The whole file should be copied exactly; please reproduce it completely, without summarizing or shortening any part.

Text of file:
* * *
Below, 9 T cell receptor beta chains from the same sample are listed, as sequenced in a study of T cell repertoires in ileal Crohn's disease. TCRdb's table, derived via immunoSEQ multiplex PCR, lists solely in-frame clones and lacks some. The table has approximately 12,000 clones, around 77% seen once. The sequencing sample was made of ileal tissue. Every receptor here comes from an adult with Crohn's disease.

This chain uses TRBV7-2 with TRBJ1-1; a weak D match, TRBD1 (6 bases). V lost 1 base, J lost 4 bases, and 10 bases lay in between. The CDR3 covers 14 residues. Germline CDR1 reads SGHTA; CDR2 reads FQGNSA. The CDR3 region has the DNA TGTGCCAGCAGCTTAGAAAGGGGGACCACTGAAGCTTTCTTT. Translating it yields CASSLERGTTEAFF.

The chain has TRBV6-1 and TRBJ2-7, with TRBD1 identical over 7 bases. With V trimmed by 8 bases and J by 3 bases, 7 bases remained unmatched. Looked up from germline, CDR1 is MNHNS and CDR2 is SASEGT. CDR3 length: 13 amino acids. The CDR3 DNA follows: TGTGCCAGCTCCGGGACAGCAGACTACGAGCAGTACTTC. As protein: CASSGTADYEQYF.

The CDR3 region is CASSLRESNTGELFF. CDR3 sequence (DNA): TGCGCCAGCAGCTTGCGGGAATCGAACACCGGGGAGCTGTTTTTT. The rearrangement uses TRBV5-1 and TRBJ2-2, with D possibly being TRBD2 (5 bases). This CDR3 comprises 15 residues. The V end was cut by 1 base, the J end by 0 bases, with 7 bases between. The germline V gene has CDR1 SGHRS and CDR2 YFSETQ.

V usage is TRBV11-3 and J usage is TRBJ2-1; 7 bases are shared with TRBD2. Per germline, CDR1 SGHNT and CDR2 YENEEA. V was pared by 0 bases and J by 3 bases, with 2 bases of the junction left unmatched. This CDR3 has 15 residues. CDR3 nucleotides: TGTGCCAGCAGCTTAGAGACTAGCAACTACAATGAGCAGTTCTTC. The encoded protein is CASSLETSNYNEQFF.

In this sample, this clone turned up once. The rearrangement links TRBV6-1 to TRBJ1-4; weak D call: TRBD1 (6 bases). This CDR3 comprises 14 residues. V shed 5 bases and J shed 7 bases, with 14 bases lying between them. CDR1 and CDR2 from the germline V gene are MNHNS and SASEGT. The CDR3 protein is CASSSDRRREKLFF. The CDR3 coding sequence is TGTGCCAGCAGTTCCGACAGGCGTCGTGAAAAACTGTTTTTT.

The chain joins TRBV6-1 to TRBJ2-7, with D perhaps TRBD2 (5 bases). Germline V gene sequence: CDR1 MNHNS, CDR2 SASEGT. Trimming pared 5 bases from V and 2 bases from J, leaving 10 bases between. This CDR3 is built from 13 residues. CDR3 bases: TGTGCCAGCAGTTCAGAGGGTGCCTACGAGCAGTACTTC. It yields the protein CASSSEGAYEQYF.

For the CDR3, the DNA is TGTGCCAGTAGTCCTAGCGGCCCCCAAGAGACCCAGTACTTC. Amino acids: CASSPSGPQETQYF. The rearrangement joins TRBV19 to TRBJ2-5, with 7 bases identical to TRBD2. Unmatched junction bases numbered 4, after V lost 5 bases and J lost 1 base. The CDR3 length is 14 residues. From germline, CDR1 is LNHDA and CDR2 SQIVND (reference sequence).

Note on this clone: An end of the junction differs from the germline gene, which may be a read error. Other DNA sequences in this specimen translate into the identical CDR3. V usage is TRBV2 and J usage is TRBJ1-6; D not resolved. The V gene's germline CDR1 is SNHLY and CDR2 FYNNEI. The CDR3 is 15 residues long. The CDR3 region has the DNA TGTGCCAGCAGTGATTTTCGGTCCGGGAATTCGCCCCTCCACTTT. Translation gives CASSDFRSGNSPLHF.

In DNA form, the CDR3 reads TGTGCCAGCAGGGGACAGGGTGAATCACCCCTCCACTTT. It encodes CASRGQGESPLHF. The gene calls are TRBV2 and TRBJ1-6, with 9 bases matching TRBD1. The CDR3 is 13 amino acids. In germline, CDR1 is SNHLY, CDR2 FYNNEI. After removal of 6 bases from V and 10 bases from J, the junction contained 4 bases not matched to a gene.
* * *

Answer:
Below, 9 T cell receptor beta chains from the same sample are listed, as sequenced in a study of T cell repertoires in ileal Crohn's disease. TCRdb's table, derived via immunoSEQ multiplex PCR, lists solely in-frame clones and lacks some. The table has approximately 12,000 clones, around 77% seen once. The sequencing sample was made of ileal tissue. Every receptor here comes from an adult with Crohn's disease.

This chain uses TRBV7-2 with TRBJ1-1; a weak D match, TRBD1 (6 bases). V lost 1 base, J lost 4 bases, and 10 bases lay in between. The CDR3 covers 14 residues. Germline CDR1 reads SGHTA; CDR2 reads FQGNSA. The CDR3 region has the DNA TGTGCCAGCAGCTTAGAAAGGGGGACCACTGAAGCTTTCTTT. Translating it yields CASSLERGTTEAFF.

The chain has TRBV6-1 and TRBJ2-7, with TRBD1 identical over 7 bases. With V trimmed by 8 bases and J by 3 bases, 7 bases remained unmatched. Looked up from germline, CDR1 is MNHNS and CDR2 is SASEGT. CDR3 length: 13 amino acids. The CDR3 DNA follows: TGTGCCAGCTCCGGGACAGCAGACTACGAGCAGTACTTC. As protein: CASSGTADYEQYF.

The CDR3 region is CASSLRESNTGELFF. CDR3 sequence (DNA): TGCGCCAGCAGCTTGCGGGAATCGAACACCGGGGAGCTGTTTTTT. The rearrangement uses TRBV5-1 and TRBJ2-2, with D possibly being TRBD2 (5 bases). This CDR3 comprises 15 residues. The V end was cut by 1 base, the J end by 0 bases, with 7 bases between. The germline V gene has CDR1 SGHRS and CDR2 YFSETQ.

V usage is TRBV11-3 and J usage is TRBJ2-1; 7 bases are shared with TRBD2. Per germline, CDR1 SGHNT and CDR2 YENEEA. V was pared by 0 bases and J by 3 bases, with 2 bases of the junction left unmatched. This CDR3 has 15 residues. CDR3 nucleotides: TGTGCCAGCAGCTTAGAGACTAGCAACTACAATGAGCAGTTCTTC. The encoded protein is CASSLETSNYNEQFF.

In this sample, this clone turned up once. The rearrangement links TRBV6-1 to TRBJ1-4; weak D call: TRBD1 (6 bases). This CDR3 comprises 14 residues. V shed 5 bases and J shed 7 bases, with 14 bases lying between them. CDR1 and CDR2 from the germline V gene are MNHNS and SASEGT. The CDR3 protein is CASSSDRRREKLFF. The CDR3 coding sequence is TGTGCCAGCAGTTCCGACAGGCGTCGTGAAAAACTGTTTTTT.

The chain joins TRBV6-1 to TRBJ2-7, with D perhaps TRBD2 (5 bases). Germline V gene sequence: CDR1 MNHNS, CDR2 SASEGT. Trimming pared 5 bases from V and 2 bases from J, leaving 10 bases between. This CDR3 is built from 13 residues. CDR3 bases: TGTGCCAGCAGTTCAGAGGGTGCCTACGAGCAGTACTTC. It yields the protein CASSSEGAYEQYF.

For the CDR3, the DNA is TGTGCCAGTAGTCCTAGCGGCCCCCAAGAGACCCAGTACTTC. Amino acids: CASSPSGPQETQYF. The rearrangement joins TRBV19 to TRBJ2-5, with 7 bases identical to TRBD2. Unmatched junction bases numbered 4, after V lost 5 bases and J lost 1 base. The CDR3 length is 14 residues. From germline, CDR1 is LNHDA and CDR2 SQIVND (reference sequence).

Note on this clone: An end of the junction differs from the germline gene, which may be a read error. Other DNA sequences in this specimen translate into the identical CDR3. V usage is TRBV2 and J usage is TRBJ1-6; D not resolved. The V gene's germline CDR1 is SNHLY and CDR2 FYNNEI. The CDR3 is 15 residues long. The CDR3 region has the DNA TGTGCCAGCAGTGATTTTCGGTCCGGGAATTCGCCCCTCCACTTT. Translation gives CASSDFRSGNSPLHF.

In DNA form, the CDR3 reads TGTGCCAGCAGGGGACAGGGTGAATCACCCCTCCACTTT. It encodes CASRGQGESPLHF. The gene calls are TRBV2 and TRBJ1-6, with 9 bases matching TRBD1. The CDR3 is 13 amino acids. In germline, CDR1 is SNHLY, CDR2 FYNNEI. After removal of 6 bases from V and 10 bases from J, the junction contained 4 bases not matched to a gene.